However, the two anecdotes above show that there is a limit and that the President has gone way beyond it.

But who is really to blame? Do we blame the children for their excess mischievousness when they take over their parents' and neighbors' lives? Or do we blame the parents who have not drawn a line to show them their limit. Ahmadinejad is the product of a “bad parents” who did not draw a clear line for him to show him his boundaries. He is a rowdy, raucous child who does not know his limits while, it seems, he entertains many with his hijinx. Sounds familiar? I think we all have come at least once to know a child like him, and we have not blamed the child for it.

Objecting to the president’s un-presidential speeches and behavior because it “gives a tool to the enemy” or by reducing it to a joke is futile, since the former is abused so much by the government itself and so has turned into a joke already, and the latter? Do we need Mehdi Karoubi while we have Ebrahim Nabavi and Ebrahim Raha? We have quite a good number of satirists to bring a smile to our faces; what we do not have are politicians interested in solving the country's problems and giving the people peace of mind.

However Ayatollah Mahdavi Kani’s statement is worth pondering: “Only high-ranking clerics can talk about the end of the Occultation.” As far as I know, he is one of the rare clerics who is willing to accept responsibility, at least partially. Yes, Mr. Kani, we are listening, tell us, educate us. We would like to know a few things:

Is He coming at all?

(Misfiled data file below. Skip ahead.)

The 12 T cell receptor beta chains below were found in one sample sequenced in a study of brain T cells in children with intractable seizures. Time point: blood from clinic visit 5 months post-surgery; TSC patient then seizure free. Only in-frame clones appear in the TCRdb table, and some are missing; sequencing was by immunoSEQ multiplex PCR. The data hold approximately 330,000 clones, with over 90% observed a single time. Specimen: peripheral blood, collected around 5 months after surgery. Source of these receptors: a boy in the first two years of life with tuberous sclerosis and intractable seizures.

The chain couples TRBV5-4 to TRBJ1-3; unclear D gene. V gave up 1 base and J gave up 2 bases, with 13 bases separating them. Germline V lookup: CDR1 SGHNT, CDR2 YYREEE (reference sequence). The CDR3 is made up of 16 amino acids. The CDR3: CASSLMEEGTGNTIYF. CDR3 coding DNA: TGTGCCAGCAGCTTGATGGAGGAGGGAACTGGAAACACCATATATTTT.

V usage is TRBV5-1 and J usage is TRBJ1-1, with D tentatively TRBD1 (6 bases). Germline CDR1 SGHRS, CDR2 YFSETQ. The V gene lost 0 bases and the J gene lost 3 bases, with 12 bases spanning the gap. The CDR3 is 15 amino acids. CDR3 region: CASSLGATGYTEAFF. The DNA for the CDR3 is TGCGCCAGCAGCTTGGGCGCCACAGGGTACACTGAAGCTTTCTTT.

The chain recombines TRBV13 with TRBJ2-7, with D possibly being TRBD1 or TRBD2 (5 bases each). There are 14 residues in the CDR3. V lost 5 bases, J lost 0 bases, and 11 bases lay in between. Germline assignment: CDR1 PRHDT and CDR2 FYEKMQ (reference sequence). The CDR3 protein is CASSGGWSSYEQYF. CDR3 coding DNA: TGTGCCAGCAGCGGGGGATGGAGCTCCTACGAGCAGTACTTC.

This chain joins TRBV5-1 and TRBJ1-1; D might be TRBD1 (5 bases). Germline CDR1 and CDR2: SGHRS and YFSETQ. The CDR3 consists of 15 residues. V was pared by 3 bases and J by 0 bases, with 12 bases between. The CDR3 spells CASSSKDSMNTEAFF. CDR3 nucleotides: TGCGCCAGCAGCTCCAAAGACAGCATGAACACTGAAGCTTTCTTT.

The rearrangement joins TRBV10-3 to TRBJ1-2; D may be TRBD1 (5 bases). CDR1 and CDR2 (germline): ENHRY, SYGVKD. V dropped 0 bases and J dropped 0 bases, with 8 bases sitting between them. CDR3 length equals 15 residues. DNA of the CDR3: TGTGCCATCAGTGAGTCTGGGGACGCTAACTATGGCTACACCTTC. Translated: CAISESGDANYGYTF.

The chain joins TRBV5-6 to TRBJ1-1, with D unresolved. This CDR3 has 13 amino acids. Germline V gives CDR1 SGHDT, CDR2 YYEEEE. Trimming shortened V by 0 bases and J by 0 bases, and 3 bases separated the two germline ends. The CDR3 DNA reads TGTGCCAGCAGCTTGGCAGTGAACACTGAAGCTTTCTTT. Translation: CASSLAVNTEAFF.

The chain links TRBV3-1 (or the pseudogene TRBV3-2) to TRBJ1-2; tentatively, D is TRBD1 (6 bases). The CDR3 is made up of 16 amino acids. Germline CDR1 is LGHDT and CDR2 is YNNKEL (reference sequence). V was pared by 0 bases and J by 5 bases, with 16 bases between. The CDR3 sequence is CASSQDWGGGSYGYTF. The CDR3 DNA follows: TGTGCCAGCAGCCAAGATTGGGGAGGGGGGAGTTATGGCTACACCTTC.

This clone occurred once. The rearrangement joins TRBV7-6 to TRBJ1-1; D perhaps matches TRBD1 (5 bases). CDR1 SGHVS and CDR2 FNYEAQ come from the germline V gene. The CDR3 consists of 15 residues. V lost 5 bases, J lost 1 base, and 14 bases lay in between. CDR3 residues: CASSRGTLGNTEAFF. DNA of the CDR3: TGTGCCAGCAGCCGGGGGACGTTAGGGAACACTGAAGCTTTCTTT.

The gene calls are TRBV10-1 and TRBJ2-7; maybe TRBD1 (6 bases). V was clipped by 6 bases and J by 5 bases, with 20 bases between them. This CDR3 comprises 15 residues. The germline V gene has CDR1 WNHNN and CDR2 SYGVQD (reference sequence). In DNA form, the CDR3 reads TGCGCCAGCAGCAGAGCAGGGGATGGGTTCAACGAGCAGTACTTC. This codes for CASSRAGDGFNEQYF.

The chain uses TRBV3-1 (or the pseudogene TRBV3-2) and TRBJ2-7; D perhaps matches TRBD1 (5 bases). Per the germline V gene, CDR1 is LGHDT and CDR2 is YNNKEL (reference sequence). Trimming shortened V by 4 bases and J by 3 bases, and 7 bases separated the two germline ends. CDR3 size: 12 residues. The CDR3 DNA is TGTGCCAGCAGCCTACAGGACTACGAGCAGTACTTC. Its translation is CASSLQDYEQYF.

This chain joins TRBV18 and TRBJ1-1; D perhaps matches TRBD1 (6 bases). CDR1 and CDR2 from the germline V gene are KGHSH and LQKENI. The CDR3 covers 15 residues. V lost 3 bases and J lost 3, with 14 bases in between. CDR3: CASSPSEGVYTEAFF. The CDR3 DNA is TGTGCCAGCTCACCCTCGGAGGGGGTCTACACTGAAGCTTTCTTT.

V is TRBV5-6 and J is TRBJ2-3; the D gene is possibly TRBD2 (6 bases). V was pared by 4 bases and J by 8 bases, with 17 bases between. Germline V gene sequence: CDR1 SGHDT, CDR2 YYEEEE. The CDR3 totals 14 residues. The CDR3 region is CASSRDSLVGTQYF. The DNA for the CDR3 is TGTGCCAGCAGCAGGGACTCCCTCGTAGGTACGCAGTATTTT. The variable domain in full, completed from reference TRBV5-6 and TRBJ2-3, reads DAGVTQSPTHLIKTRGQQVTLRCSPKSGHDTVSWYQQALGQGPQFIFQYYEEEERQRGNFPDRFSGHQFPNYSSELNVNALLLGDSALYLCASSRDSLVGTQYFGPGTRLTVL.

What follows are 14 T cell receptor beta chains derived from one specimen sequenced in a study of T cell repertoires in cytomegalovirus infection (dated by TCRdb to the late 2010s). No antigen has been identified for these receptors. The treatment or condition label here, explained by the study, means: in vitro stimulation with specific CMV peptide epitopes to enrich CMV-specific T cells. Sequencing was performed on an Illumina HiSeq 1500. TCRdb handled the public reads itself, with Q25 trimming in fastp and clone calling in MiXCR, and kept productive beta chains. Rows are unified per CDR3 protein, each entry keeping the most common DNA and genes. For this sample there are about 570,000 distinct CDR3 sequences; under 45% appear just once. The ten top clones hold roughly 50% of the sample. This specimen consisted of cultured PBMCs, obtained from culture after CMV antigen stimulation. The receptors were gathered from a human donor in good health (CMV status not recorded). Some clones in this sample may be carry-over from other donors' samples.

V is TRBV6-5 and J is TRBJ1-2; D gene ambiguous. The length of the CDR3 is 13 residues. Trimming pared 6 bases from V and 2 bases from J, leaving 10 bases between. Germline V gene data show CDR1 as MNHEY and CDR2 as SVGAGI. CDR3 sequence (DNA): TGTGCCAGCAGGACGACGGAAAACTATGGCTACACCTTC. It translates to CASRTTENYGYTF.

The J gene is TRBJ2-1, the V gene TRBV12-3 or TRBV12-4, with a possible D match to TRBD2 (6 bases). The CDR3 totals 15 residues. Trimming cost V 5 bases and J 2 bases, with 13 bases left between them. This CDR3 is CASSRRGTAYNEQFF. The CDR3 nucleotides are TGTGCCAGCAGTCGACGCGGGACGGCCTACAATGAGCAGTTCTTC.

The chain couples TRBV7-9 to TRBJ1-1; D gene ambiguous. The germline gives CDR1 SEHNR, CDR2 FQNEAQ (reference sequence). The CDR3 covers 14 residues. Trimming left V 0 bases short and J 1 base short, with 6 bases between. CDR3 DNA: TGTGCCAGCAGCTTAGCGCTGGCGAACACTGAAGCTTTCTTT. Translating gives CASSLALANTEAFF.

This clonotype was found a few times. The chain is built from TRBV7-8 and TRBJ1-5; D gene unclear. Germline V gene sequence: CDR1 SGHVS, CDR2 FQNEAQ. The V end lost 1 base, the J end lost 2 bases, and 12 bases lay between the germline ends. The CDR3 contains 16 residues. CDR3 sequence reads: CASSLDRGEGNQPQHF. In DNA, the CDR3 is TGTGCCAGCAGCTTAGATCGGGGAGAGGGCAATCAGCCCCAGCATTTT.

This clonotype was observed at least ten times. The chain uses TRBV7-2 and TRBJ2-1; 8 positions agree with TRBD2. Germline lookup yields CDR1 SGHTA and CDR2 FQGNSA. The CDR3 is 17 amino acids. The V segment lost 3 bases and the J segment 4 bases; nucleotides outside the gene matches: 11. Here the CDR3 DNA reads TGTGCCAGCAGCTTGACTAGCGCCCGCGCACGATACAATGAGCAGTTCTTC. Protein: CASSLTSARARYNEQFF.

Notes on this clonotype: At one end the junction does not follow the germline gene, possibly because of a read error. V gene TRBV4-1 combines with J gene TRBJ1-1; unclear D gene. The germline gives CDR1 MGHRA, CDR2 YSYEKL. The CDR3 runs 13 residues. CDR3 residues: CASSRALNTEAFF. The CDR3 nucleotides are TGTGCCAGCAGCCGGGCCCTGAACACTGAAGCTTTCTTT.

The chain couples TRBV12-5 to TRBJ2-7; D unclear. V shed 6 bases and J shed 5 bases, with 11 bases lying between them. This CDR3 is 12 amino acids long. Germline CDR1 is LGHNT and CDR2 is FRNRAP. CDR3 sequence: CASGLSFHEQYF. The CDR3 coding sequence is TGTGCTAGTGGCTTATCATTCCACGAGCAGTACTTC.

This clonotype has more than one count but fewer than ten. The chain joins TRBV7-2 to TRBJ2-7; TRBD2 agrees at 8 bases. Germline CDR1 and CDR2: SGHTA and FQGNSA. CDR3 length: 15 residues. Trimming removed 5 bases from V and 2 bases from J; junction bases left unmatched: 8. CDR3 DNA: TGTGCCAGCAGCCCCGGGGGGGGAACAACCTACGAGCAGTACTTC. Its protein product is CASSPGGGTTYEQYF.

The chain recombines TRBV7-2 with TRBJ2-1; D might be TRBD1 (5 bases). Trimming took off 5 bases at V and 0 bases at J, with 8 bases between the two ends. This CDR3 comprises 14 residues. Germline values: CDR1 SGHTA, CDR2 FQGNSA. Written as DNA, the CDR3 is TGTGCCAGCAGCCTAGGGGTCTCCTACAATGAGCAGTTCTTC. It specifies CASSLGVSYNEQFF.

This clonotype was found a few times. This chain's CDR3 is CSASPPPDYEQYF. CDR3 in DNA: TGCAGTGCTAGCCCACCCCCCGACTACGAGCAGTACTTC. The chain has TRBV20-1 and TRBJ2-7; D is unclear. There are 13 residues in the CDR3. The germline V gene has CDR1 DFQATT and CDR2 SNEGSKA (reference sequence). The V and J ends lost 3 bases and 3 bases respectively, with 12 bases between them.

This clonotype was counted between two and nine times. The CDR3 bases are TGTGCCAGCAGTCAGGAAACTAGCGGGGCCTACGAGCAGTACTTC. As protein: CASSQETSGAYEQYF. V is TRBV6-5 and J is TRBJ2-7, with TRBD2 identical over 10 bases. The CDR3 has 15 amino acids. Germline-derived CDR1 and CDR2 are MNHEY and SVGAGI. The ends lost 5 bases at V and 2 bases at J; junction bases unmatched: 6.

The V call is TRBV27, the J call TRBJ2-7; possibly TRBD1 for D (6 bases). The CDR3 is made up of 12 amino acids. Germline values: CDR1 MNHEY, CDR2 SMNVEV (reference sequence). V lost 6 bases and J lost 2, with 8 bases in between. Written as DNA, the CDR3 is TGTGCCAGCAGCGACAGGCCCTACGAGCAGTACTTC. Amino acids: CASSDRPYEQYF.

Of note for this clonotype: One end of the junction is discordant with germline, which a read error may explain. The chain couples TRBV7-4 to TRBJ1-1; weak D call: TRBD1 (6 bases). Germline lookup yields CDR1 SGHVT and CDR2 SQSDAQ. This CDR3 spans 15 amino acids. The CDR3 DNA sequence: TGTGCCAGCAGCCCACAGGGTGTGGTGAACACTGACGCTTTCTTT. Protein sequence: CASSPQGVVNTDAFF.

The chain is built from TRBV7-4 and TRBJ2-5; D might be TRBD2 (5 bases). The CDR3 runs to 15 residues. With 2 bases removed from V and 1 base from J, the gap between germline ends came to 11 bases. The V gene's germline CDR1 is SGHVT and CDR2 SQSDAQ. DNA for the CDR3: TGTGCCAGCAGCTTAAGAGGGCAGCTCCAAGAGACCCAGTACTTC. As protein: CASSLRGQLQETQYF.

If He is coming, is He coming physically, like a person, or He comes spiritually, through some signs and some other representations?

What will happen after He comes?

Is it going to be the end of the world after His appearance? Could it be in the month of June or July?

Would everything vanish after His appearance? Or does everything resume at a perfect life?

Does His reappearance effect only Iran and few other Shiites lands, such as part of Afghanistan, 60% of Iraq, and 25% of Lebanon, or the whole world?

Please Mr. Ayatollah, if you know something, say something! Who is supposed to explain this to the people? Ahmadinejad is Ahmadinejad. He is doing what he is doing. He is an unruly child, but where are the parents and where is his room that he should be sent to? Who should send him to the corner? (Please do not tell us the Parliament, whose deputies were all confirmed by the Hidden Imam!) In the absence of such disciplinarian parents, our child-president, with his rowdiness, entertains millions of Iranians, and this in addition to the management of the world that might have been part of his mission!